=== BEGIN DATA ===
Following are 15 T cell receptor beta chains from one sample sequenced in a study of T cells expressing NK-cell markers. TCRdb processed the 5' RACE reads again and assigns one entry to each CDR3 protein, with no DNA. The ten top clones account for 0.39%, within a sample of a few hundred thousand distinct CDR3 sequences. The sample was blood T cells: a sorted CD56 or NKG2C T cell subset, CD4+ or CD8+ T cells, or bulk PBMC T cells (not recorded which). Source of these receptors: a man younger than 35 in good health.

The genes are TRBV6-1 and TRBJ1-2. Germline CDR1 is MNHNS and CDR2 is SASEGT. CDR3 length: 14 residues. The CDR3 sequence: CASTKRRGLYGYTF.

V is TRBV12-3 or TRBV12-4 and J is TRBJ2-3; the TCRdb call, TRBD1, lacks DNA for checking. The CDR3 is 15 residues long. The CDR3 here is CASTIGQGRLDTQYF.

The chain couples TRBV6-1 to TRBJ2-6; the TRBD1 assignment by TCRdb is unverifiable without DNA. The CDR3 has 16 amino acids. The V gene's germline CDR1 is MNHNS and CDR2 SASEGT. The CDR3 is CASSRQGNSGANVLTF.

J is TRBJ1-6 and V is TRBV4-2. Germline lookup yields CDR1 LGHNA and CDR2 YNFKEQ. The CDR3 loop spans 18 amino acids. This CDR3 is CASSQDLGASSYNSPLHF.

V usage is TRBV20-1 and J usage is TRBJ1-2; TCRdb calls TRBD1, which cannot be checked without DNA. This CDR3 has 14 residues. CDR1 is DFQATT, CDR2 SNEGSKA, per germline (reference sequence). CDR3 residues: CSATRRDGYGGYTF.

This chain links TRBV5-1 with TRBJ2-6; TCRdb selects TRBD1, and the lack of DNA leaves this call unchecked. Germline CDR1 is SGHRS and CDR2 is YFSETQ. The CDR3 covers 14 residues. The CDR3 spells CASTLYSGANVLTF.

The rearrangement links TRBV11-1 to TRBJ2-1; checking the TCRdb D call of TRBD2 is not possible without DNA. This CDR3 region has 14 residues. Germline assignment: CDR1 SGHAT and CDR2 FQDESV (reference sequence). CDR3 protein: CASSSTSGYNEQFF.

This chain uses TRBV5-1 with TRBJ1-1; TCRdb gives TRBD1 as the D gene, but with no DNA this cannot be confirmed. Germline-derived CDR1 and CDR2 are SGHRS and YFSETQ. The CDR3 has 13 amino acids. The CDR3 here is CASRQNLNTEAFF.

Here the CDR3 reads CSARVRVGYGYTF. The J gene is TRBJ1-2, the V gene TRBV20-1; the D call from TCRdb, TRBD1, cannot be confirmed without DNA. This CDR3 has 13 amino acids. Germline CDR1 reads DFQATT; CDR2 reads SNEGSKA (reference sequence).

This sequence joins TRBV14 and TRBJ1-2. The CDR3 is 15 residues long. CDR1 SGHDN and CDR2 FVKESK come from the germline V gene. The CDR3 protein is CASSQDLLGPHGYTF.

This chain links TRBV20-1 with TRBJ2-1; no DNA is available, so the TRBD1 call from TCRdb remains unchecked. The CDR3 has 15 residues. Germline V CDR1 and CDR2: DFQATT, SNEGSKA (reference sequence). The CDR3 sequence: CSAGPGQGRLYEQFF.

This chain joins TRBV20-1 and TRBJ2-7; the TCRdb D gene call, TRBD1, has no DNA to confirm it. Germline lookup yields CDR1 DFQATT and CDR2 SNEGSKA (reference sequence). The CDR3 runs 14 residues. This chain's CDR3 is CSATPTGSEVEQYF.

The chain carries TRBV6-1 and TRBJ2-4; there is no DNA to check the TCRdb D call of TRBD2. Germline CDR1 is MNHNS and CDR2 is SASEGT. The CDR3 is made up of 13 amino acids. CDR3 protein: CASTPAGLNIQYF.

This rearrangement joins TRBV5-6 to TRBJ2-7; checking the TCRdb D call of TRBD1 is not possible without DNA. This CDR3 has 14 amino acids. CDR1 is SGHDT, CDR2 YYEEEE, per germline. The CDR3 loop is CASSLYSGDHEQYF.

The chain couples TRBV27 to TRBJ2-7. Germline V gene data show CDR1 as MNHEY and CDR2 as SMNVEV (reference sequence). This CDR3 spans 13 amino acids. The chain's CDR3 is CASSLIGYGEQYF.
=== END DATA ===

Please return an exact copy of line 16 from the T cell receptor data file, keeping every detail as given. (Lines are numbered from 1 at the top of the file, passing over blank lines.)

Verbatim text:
The chain couples TRBV27 to TRBJ2-7. Germline V gene data show CDR1 as MNHEY and CDR2 as SMNVEV (reference sequence). This CDR3 spans 13 amino acids. The chain's CDR3 is CASSLIGYGEQYF.